Elderberry Extract Outpatient Influenza Treatment for Emergency Room Patients Ages 5 and Above: a Randomized, Double-Blind, Placebo-Controlled Trial

J Gen Intern Med. 2020 Nov;35(11):3271-3277. doi: 10.1007/s11606-020-06170-w. Epub 2020 Sep 14.


Background: Black elderberry, used medicinally for centuries, decreased influenza duration by 4 days in three previous peer-reviewed trials. US elderberry sales, possibly related to a "high severity" and "high activity" influenza season from January to March 2018, more than doubled from 2017 to 2018 to > $100 million.

Objective: To determine whether elderberry extract decreases influenza's duration and severity.

Design: FDA-approved, investigator-initiated, Investigational New Drug, double-blind, randomized, placebo-controlled trial. Conducted January 2018-April 2019 in three emergency rooms, two suburban and one urban, in the Midwestern Health System.

Patients: Eighty-seven consecutive, consenting patients, over age four, with < 48 h of at least 2 moderate-severity influenza symptoms and positive polymerase chain reaction influenza test.

Intervention: Patients from age 5 to 12 years received placebo or 15 ml (5.7 g) elderberry extract orally twice a day for 5 days; those > 12 years received 15 ml 4 times a day for 5 days. Patients were permitted to choose to also receive the standard dosage of oseltamivir.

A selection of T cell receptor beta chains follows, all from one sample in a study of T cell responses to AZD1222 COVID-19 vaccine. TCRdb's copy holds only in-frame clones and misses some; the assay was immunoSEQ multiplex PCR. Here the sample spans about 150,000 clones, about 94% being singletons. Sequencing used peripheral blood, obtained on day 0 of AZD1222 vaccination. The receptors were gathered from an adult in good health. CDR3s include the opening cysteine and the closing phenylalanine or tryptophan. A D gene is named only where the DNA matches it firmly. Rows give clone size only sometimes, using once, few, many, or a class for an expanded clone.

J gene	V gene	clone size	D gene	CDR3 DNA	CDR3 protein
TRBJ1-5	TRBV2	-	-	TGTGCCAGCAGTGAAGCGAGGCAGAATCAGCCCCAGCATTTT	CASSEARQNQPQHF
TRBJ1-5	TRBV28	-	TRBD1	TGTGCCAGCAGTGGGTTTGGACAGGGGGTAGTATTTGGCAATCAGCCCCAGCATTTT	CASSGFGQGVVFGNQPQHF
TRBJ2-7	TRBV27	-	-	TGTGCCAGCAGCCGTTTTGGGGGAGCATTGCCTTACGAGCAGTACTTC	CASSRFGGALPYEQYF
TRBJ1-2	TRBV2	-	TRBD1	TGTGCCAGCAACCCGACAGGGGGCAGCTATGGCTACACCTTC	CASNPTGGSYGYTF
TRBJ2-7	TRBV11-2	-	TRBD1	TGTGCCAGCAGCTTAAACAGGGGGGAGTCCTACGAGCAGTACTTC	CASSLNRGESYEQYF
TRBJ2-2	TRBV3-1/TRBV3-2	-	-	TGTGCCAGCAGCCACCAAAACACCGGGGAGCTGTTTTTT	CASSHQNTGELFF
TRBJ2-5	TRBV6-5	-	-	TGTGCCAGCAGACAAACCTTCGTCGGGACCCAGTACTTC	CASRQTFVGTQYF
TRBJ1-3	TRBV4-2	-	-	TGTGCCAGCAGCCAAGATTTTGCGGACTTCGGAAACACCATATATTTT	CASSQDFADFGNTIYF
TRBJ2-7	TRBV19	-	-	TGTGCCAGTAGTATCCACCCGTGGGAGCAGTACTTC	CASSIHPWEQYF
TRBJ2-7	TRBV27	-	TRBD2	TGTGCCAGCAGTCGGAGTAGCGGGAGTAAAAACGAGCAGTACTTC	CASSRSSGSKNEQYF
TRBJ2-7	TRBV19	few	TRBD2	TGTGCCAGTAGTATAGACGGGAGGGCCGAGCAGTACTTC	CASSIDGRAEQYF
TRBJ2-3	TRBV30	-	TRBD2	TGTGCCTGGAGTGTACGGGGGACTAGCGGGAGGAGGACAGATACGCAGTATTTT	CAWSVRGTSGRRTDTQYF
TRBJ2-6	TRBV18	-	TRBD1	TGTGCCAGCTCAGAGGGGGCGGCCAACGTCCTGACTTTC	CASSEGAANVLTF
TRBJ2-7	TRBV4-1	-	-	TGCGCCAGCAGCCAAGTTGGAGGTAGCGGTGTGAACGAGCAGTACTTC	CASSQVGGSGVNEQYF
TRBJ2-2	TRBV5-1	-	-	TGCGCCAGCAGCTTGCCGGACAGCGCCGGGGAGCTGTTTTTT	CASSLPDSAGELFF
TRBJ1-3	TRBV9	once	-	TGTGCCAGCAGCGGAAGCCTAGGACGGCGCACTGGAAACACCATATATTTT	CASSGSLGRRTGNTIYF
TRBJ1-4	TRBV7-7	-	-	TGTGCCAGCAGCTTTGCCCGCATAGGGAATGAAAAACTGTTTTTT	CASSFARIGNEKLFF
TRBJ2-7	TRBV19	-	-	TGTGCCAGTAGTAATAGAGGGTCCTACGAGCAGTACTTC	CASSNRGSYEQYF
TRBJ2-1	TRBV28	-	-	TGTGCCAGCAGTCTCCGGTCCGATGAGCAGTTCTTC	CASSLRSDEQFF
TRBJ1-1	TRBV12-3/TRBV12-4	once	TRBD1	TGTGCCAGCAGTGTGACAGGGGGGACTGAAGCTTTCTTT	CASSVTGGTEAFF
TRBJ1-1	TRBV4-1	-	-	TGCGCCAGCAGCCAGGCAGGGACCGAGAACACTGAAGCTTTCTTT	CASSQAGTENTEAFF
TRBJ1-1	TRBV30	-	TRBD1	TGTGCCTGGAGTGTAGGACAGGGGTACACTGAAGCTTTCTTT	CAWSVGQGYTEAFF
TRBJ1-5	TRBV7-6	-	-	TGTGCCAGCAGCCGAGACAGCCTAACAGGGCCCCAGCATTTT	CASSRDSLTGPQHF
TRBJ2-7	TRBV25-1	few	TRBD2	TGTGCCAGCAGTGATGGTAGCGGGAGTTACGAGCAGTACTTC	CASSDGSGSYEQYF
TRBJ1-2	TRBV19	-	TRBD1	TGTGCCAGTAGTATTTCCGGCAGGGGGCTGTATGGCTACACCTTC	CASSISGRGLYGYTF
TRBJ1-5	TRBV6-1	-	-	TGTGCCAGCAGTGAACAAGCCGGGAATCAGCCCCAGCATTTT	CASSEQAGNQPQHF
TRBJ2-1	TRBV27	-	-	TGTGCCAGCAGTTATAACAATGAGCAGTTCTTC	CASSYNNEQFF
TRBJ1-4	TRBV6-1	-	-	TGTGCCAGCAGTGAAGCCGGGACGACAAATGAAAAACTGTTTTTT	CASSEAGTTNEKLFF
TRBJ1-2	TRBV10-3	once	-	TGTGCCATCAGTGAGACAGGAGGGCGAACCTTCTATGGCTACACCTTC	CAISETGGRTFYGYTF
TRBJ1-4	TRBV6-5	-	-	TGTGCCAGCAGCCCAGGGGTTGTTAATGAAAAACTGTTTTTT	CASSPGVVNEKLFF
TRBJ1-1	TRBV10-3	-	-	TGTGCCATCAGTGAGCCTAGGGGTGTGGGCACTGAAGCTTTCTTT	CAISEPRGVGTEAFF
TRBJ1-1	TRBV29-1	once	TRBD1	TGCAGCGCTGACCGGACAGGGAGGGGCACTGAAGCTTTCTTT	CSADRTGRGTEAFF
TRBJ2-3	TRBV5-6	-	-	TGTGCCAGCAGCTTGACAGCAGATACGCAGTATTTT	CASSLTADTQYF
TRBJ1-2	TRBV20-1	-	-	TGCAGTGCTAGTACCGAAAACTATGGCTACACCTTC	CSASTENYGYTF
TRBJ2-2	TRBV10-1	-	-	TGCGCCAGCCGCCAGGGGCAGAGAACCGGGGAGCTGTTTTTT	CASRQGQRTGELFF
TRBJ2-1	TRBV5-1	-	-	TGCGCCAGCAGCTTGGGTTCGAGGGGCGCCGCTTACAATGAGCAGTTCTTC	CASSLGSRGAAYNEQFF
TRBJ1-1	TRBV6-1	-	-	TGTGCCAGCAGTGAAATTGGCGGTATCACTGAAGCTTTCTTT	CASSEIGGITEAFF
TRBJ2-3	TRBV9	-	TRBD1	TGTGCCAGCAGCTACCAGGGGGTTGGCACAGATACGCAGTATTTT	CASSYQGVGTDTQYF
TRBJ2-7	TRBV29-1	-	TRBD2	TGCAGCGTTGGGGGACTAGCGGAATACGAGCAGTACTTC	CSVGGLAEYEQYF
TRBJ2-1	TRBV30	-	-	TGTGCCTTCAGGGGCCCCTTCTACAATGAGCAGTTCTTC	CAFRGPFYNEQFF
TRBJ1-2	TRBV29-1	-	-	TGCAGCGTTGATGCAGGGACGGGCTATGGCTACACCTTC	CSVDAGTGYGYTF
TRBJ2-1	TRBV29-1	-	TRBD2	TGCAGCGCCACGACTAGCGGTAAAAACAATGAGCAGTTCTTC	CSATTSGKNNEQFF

Measurements: Primary: days until all symptoms were none or mild for 21.5 h. Secondary: days to complete symptom resolution for 24 h.

Results: The 87 participants were randomized to receive placebo (n = 44) or elderberry (n = 43). The average age was 25 ± 20 years, and 56% were male. The average number of days to reach all symptoms none or mild for 21.5 h in the placebo group was 4.9 ± 2.8 days compared to 5.3 ± 3.6 in the elderberry group (p = 0.57). The average number of days to complete resolution was 8.7 ± 3.8 and 8.6 ± 3.9 in the placebo and elderberry group, respectively (p = 0.87).

Limitations: Small sample size, but powered > 0.90 to detect 2-day benefit of elderberry versus placebo.

Conclusions: We found no evidence that elderberry benefits the duration or severity of influenza. Post hoc analysis suggested primary outcomes with elderberry taken alone (without oseltamivir) were 2 days worse than with placebo taken alone. Our results contradict previous studies and demonstrate the need for further studies.

Trial registration: NCT03410862.

Keywords: Sambucus nigra; elderberry; influenza; treatment.

Publication types

  • Randomized Controlled Trial
  • Research Support, Non-U.S. Gov't

MeSH terms

  • Adolescent
  • Adult
  • Antiviral Agents / therapeutic use
  • Child
  • Child, Preschool
  • Double-Blind Method
  • Emergency Service, Hospital
  • Female
  • Humans
  • Influenza, Human* / drug therapy
  • Influenza, Human* / epidemiology
  • Male
  • Middle Aged
  • Outpatients
  • Plant Extracts / therapeutic use
  • Sambucus*
  • Treatment Outcome
  • Young Adult


  • Antiviral Agents
  • Plant Extracts

Associated data

  • ClinicalTrials.gov/NCT03410862